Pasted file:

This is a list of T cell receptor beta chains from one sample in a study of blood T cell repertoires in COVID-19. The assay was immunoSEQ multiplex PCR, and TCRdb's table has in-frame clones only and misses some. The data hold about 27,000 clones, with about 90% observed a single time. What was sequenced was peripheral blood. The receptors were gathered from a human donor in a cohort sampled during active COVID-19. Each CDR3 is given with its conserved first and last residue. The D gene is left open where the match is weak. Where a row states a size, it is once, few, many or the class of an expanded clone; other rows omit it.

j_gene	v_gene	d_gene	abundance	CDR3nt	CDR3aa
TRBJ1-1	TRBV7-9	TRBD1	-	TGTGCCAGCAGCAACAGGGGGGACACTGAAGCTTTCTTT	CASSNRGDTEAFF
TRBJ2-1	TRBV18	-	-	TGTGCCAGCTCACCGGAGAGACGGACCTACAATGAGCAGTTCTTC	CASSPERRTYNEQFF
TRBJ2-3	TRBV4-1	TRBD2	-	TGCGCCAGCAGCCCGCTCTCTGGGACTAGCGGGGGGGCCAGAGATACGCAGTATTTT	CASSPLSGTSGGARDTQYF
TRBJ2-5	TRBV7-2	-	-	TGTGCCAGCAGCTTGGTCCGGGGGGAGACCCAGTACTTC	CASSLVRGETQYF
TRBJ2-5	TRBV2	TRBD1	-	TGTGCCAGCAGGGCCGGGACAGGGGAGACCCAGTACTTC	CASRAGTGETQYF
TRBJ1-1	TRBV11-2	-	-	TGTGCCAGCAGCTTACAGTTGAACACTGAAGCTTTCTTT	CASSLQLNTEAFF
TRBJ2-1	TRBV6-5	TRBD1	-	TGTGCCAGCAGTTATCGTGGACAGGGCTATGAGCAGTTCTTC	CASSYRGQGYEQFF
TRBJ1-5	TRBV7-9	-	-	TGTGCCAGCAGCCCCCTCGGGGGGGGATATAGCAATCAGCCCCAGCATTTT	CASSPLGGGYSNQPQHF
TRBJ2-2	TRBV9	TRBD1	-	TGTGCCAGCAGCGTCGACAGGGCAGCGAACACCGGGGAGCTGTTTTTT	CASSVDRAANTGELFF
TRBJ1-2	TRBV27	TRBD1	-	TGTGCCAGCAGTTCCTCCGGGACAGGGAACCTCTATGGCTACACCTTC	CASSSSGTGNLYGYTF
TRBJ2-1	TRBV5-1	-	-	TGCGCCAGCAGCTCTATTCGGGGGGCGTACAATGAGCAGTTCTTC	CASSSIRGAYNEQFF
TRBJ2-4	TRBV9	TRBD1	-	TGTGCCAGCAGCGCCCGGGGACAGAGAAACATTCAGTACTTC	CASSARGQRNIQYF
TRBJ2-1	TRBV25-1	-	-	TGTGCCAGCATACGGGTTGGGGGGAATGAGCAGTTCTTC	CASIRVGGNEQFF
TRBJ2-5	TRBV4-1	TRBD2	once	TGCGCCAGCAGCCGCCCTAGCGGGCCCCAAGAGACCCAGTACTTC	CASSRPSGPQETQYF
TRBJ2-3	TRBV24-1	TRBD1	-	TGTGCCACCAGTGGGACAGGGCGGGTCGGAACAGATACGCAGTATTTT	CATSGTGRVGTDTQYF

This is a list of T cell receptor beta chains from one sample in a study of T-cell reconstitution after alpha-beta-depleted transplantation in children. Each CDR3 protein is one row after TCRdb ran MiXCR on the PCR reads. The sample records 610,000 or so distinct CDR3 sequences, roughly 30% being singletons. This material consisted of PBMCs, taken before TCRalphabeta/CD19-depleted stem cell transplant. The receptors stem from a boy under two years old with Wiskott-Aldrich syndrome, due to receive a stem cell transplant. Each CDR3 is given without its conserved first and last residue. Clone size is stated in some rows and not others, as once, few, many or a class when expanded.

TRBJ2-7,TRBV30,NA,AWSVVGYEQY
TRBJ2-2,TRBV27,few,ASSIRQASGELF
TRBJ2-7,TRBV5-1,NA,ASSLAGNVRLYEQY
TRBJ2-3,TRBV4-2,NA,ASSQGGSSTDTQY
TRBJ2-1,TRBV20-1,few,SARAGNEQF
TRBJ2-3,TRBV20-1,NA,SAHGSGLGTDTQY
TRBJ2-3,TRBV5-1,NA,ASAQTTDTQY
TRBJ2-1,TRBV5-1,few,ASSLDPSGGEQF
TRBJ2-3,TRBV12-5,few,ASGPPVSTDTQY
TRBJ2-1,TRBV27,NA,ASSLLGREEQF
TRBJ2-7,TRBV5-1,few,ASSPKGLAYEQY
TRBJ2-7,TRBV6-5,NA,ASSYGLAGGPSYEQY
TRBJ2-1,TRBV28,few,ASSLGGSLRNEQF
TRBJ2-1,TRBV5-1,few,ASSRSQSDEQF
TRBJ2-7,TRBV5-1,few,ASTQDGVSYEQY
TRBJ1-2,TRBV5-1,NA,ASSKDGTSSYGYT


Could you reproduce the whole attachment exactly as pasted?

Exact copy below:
This is a list of T cell receptor beta chains from one sample in a study of blood T cell repertoires in COVID-19. The assay was immunoSEQ multiplex PCR, and TCRdb's table has in-frame clones only and misses some. The data hold about 27,000 clones, with about 90% observed a single time. What was sequenced was peripheral blood. The receptors were gathered from a human donor in a cohort sampled during active COVID-19. Each CDR3 is given with its conserved first and last residue. The D gene is left open where the match is weak. Where a row states a size, it is once, few, many or the class of an expanded clone; other rows omit it.

j_gene	v_gene	d_gene	abundance	CDR3nt	CDR3aa
TRBJ1-1	TRBV7-9	TRBD1	-	TGTGCCAGCAGCAACAGGGGGGACACTGAAGCTTTCTTT	CASSNRGDTEAFF
TRBJ2-1	TRBV18	-	-	TGTGCCAGCTCACCGGAGAGACGGACCTACAATGAGCAGTTCTTC	CASSPERRTYNEQFF
TRBJ2-3	TRBV4-1	TRBD2	-	TGCGCCAGCAGCCCGCTCTCTGGGACTAGCGGGGGGGCCAGAGATACGCAGTATTTT	CASSPLSGTSGGARDTQYF
TRBJ2-5	TRBV7-2	-	-	TGTGCCAGCAGCTTGGTCCGGGGGGAGACCCAGTACTTC	CASSLVRGETQYF
TRBJ2-5	TRBV2	TRBD1	-	TGTGCCAGCAGGGCCGGGACAGGGGAGACCCAGTACTTC	CASRAGTGETQYF
TRBJ1-1	TRBV11-2	-	-	TGTGCCAGCAGCTTACAGTTGAACACTGAAGCTTTCTTT	CASSLQLNTEAFF
TRBJ2-1	TRBV6-5	TRBD1	-	TGTGCCAGCAGTTATCGTGGACAGGGCTATGAGCAGTTCTTC	CASSYRGQGYEQFF
TRBJ1-5	TRBV7-9	-	-	TGTGCCAGCAGCCCCCTCGGGGGGGGATATAGCAATCAGCCCCAGCATTTT	CASSPLGGGYSNQPQHF
TRBJ2-2	TRBV9	TRBD1	-	TGTGCCAGCAGCGTCGACAGGGCAGCGAACACCGGGGAGCTGTTTTTT	CASSVDRAANTGELFF
TRBJ1-2	TRBV27	TRBD1	-	TGTGCCAGCAGTTCCTCCGGGACAGGGAACCTCTATGGCTACACCTTC	CASSSSGTGNLYGYTF
TRBJ2-1	TRBV5-1	-	-	TGCGCCAGCAGCTCTATTCGGGGGGCGTACAATGAGCAGTTCTTC	CASSSIRGAYNEQFF
TRBJ2-4	TRBV9	TRBD1	-	TGTGCCAGCAGCGCCCGGGGACAGAGAAACATTCAGTACTTC	CASSARGQRNIQYF
TRBJ2-1	TRBV25-1	-	-	TGTGCCAGCATACGGGTTGGGGGGAATGAGCAGTTCTTC	CASIRVGGNEQFF
TRBJ2-5	TRBV4-1	TRBD2	once	TGCGCCAGCAGCCGCCCTAGCGGGCCCCAAGAGACCCAGTACTTC	CASSRPSGPQETQYF
TRBJ2-3	TRBV24-1	TRBD1	-	TGTGCCACCAGTGGGACAGGGCGGGTCGGAACAGATACGCAGTATTTT	CATSGTGRVGTDTQYF

This is a list of T cell receptor beta chains from one sample in a study of T-cell reconstitution after alpha-beta-depleted transplantation in children. Each CDR3 protein is one row after TCRdb ran MiXCR on the PCR reads. The sample records 610,000 or so distinct CDR3 sequences, roughly 30% being singletons. This material consisted of PBMCs, taken before TCRalphabeta/CD19-depleted stem cell transplant. The receptors stem from a boy under two years old with Wiskott-Aldrich syndrome, due to receive a stem cell transplant. Each CDR3 is given without its conserved first and last residue. Clone size is stated in some rows and not others, as once, few, many or a class when expanded.

TRBJ2-7,TRBV30,NA,AWSVVGYEQY
TRBJ2-2,TRBV27,few,ASSIRQASGELF
TRBJ2-7,TRBV5-1,NA,ASSLAGNVRLYEQY
TRBJ2-3,TRBV4-2,NA,ASSQGGSSTDTQY
TRBJ2-1,TRBV20-1,few,SARAGNEQF
TRBJ2-3,TRBV20-1,NA,SAHGSGLGTDTQY
TRBJ2-3,TRBV5-1,NA,ASAQTTDTQY
TRBJ2-1,TRBV5-1,few,ASSLDPSGGEQF
TRBJ2-3,TRBV12-5,few,ASGPPVSTDTQY
TRBJ2-1,TRBV27,NA,ASSLLGREEQF
TRBJ2-7,TRBV5-1,few,ASSPKGLAYEQY
TRBJ2-7,TRBV6-5,NA,ASSYGLAGGPSYEQY
TRBJ2-1,TRBV28,few,ASSLGGSLRNEQF
TRBJ2-1,TRBV5-1,few,ASSRSQSDEQF
TRBJ2-7,TRBV5-1,few,ASTQDGVSYEQY
TRBJ1-2,TRBV5-1,NA,ASSKDGTSSYGYT